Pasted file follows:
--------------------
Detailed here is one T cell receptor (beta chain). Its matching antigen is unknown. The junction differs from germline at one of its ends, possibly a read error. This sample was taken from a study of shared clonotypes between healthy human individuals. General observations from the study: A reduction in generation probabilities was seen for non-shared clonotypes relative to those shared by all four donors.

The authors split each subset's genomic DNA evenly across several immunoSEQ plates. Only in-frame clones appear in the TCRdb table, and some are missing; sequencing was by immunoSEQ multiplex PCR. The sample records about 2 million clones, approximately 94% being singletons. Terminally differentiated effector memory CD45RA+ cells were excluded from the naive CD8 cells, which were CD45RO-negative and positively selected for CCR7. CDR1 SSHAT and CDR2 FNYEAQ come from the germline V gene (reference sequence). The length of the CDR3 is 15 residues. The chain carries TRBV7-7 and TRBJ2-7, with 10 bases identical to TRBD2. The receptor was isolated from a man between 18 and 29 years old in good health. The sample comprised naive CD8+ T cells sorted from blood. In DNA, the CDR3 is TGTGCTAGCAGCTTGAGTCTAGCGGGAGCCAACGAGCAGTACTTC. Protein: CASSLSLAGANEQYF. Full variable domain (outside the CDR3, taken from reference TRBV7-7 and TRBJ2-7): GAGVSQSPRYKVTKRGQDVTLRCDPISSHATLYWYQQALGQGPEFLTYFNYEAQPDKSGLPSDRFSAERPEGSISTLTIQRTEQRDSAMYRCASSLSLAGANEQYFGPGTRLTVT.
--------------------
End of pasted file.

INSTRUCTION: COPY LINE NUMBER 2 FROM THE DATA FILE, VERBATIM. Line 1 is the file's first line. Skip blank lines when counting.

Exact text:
The authors split each subset's genomic DNA evenly across several immunoSEQ plates. Only in-frame clones appear in the TCRdb table, and some are missing; sequencing was by immunoSEQ multiplex PCR. The sample records about 2 million clones, approximately 94% being singletons. Terminally differentiated effector memory CD45RA+ cells were excluded from the naive CD8 cells, which were CD45RO-negative and positively selected for CCR7. CDR1 SSHAT and CDR2 FNYEAQ come from the germline V gene (reference sequence). The length of the CDR3 is 15 residues. The chain carries TRBV7-7 and TRBJ2-7, with 10 bases identical to TRBD2. The receptor was isolated from a man between 18 and 29 years old in good health. The sample comprised naive CD8+ T cells sorted from blood. In DNA, the CDR3 is TGTGCTAGCAGCTTGAGTCTAGCGGGAGCCAACGAGCAGTACTTC. Protein: CASSLSLAGANEQYF. Full variable domain (outside the CDR3, taken from reference TRBV7-7 and TRBJ2-7): GAGVSQSPRYKVTKRGQDVTLRCDPISSHATLYWYQQALGQGPEFLTYFNYEAQPDKSGLPSDRFSAERPEGSISTLTIQRTEQRDSAMYRCASSLSLAGANEQYFGPGTRLTVT.